NOTE. This letter was received, without General Gillmore's signature, at 10.45 p.m., August 21, 1863, and was returned with the following indorsement:
CHARLESTON, S. C., August 21, 1863.
This paper is returned for the signature of the writer.
Brigadier-General, and Chief of Staff.
At 9 a.m. August 22, 1863, it was returned to these headquarters, bearing General Gillmore's signature.
Chief of Staff.
HDQRS. DEPT. SOUTH CAROLINA, GEORGIA, AND FLORIDA, Charleston, S. C., August 23, 1863.
Respectfully forwarded for information of War Department.
G. T. BEAUREGARD,
[Inclosure No. 2.]
HDQRS. DEPT. SOUTH CAROLINA, GEORGIA, AND FLORIDA, Charleston, S. C., August 22, 1863.
Brigadier General Q. A. GILLMORE,
Commanding U. S. Forces, Morris Island, S. C.:
SIR: Last night, at fifteen minutes before 11 o'clock, during my absence on a reconnaissance of my fortifications, a communication was received at these headquarters, dated headquarters Department of the South, Morris Island, S. C., August 21, 1863, demanding the "immediate evacuation of Morris Island and Fort Sumter by the Confederate forces," on the alleged grounds that "the present condition of Fort Sumter, the rapid and progressive destruction which it is undergoing from my batteries, seem to render its complete demolition within a few hours a matter of certainty:" and that if this demand were" not complied with, or no reply thereto were received within four hours after it is delivered into the hands of your [my] subordinate commander at Fort Wagner for transmission," a fire would be opened on the city of Charleston "from batteries already established within easy and effective range of the heart of the city." This communication to my address was without signature, and was, of course, returned.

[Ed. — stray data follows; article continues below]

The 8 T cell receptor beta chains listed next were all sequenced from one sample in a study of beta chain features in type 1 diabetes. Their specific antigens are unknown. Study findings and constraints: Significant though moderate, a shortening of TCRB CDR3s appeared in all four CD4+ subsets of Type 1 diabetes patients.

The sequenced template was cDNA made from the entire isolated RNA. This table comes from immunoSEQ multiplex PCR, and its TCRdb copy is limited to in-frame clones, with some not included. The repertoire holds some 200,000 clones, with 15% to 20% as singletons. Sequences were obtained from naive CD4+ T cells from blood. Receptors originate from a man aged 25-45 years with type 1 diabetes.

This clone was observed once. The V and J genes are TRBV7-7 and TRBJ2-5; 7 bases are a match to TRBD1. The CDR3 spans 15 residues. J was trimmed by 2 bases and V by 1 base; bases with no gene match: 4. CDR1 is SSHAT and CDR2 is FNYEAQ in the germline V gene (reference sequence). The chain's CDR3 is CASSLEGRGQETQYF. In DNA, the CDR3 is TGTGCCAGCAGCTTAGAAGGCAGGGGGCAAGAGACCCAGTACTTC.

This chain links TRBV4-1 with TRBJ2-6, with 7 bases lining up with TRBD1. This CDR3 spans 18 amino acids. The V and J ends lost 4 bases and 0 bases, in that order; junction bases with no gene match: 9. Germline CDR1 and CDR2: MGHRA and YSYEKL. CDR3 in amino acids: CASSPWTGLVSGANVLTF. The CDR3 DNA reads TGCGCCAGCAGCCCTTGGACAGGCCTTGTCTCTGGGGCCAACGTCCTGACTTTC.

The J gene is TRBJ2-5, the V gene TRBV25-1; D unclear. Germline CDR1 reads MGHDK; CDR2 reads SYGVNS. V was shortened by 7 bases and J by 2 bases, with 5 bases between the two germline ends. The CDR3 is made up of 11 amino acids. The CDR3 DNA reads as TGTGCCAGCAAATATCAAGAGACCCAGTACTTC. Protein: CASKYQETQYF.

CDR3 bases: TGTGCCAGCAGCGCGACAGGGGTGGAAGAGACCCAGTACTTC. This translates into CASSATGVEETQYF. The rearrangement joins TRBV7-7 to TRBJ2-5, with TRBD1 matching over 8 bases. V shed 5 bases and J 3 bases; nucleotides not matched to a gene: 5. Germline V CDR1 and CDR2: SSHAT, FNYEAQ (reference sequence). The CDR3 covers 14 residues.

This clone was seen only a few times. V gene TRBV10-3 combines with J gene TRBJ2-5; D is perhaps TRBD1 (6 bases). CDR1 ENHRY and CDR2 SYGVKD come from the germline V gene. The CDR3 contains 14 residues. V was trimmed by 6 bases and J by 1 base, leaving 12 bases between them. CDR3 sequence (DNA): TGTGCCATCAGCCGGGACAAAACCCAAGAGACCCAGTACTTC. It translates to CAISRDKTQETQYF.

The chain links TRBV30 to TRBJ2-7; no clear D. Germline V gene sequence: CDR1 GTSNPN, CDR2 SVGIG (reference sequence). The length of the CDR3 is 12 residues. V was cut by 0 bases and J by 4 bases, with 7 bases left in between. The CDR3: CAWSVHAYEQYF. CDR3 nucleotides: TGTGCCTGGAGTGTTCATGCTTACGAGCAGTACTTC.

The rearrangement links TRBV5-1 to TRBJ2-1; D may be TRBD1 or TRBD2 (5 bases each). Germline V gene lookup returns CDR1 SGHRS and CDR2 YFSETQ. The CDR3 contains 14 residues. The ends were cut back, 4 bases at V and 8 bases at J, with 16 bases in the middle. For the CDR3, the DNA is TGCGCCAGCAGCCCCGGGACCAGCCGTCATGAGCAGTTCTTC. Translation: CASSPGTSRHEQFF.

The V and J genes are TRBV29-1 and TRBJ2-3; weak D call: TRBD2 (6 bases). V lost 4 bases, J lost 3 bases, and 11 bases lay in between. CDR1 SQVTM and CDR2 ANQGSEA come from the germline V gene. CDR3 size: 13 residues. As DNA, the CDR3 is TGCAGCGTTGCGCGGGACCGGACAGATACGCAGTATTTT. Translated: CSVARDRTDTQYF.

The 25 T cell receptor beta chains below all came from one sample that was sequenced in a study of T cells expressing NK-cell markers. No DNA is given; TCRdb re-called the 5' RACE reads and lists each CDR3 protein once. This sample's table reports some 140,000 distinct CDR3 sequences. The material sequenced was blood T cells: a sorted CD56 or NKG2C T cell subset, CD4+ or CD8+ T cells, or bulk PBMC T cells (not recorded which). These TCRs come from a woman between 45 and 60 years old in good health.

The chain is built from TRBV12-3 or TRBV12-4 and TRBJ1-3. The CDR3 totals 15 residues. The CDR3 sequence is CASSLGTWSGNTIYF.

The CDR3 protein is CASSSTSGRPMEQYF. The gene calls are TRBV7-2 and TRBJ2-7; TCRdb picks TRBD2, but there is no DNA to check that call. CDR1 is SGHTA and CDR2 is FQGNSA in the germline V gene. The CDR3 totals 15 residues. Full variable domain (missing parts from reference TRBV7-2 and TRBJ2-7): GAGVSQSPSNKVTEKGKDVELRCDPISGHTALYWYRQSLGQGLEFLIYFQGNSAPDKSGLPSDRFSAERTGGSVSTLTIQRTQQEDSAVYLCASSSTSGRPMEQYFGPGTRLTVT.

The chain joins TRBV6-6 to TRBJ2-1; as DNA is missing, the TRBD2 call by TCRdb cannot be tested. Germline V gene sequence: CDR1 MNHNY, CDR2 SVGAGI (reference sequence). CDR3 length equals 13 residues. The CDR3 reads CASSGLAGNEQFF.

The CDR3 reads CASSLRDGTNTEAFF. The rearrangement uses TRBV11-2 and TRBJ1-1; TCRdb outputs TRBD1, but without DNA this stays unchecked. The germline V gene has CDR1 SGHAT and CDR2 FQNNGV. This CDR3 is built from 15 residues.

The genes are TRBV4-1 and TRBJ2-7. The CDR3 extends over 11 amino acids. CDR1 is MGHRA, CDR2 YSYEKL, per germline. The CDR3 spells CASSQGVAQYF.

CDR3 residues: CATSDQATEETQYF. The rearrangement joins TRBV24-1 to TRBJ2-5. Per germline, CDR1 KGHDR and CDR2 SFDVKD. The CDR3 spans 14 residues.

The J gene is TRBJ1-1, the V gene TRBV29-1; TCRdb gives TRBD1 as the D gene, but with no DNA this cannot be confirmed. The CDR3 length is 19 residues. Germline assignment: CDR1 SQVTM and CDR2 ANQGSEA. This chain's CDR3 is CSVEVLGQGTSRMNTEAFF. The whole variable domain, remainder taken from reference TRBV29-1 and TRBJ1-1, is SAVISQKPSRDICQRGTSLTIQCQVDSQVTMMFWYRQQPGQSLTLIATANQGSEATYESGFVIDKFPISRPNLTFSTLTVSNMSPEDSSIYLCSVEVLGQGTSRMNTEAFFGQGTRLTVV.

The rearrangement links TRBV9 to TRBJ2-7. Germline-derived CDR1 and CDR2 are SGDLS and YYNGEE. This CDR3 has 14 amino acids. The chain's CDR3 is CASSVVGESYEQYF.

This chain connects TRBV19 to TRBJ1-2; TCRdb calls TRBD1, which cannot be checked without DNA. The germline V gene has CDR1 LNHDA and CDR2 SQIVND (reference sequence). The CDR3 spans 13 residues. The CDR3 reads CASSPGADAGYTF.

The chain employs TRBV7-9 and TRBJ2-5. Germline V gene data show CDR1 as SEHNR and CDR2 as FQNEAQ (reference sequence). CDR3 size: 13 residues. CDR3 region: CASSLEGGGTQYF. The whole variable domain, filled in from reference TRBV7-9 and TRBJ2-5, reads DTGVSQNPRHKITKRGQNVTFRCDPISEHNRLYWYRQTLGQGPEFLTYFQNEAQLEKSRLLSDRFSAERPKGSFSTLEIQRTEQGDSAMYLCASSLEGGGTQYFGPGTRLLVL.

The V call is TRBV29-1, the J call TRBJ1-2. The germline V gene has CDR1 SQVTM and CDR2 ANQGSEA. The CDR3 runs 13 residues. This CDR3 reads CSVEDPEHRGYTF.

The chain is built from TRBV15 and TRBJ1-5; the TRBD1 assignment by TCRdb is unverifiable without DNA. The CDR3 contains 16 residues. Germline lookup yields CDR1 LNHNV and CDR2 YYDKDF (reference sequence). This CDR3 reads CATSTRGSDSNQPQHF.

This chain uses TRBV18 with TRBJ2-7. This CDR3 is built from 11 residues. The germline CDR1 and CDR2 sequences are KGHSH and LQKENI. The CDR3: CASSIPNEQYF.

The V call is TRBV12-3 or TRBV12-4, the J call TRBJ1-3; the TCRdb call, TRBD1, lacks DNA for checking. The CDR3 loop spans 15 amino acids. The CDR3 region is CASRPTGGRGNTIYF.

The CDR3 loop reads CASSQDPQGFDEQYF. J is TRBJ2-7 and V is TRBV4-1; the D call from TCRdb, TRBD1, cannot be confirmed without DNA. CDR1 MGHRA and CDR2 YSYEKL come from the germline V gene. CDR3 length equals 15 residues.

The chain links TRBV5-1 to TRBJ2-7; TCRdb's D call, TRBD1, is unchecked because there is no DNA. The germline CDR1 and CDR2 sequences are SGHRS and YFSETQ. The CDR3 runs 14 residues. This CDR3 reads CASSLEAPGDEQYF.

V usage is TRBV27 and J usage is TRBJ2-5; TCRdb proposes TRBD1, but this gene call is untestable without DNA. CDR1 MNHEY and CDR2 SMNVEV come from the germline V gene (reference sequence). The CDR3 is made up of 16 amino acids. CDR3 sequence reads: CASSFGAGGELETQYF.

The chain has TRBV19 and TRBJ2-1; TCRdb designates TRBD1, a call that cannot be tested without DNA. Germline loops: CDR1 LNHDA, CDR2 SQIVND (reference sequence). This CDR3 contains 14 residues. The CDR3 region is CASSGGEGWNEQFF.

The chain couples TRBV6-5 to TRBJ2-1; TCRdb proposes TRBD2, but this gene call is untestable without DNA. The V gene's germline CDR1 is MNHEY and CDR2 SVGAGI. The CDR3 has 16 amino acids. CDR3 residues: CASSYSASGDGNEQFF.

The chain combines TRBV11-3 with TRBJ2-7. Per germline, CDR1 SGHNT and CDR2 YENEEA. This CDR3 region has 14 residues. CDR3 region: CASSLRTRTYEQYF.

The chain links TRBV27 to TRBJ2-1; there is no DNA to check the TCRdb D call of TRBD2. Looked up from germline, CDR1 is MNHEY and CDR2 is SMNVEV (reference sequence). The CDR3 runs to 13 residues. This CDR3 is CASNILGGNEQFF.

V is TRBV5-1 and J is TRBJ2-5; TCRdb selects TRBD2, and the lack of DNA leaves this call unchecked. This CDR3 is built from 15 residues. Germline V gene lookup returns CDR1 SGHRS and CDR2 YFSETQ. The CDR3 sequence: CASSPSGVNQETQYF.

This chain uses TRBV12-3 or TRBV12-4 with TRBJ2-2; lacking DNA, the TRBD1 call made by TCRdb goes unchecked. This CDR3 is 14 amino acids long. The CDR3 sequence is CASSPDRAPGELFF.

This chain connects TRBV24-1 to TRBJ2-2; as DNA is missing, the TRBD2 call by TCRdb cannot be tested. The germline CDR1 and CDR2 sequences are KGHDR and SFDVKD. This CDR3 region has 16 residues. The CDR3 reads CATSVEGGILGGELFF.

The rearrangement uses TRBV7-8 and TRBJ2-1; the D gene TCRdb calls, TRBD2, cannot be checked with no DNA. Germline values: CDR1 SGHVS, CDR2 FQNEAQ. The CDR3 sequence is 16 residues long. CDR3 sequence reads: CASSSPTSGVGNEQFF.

About half-past 1 this morning, one of your batteries did actually open and throw a number of heavy rifled shells into the city, the inhabitants of which, of course, were asleep and unarmed.
About 9 o'clock this morning, the communication alluded to above was returned to these headquarters, bearing your recognized official signature, and it can now be noticed as your deliberate, official act.
Among nations not barbarous the usages of war prescribe that when a city is about to be attacked timely notice shall be given by the attacking commander, in order that non-combatants may have an opportunity for withdrawing beyond its limits. Generally the time allowed is from one to three days; that is, time for a withdrawal, in good faith, of at least the women and children. You, sir, give only four hours, knowing that your notice, under existing circumstances, could not reach me in less than two hours, and that not less than the same time would be required for an answer to be conveyed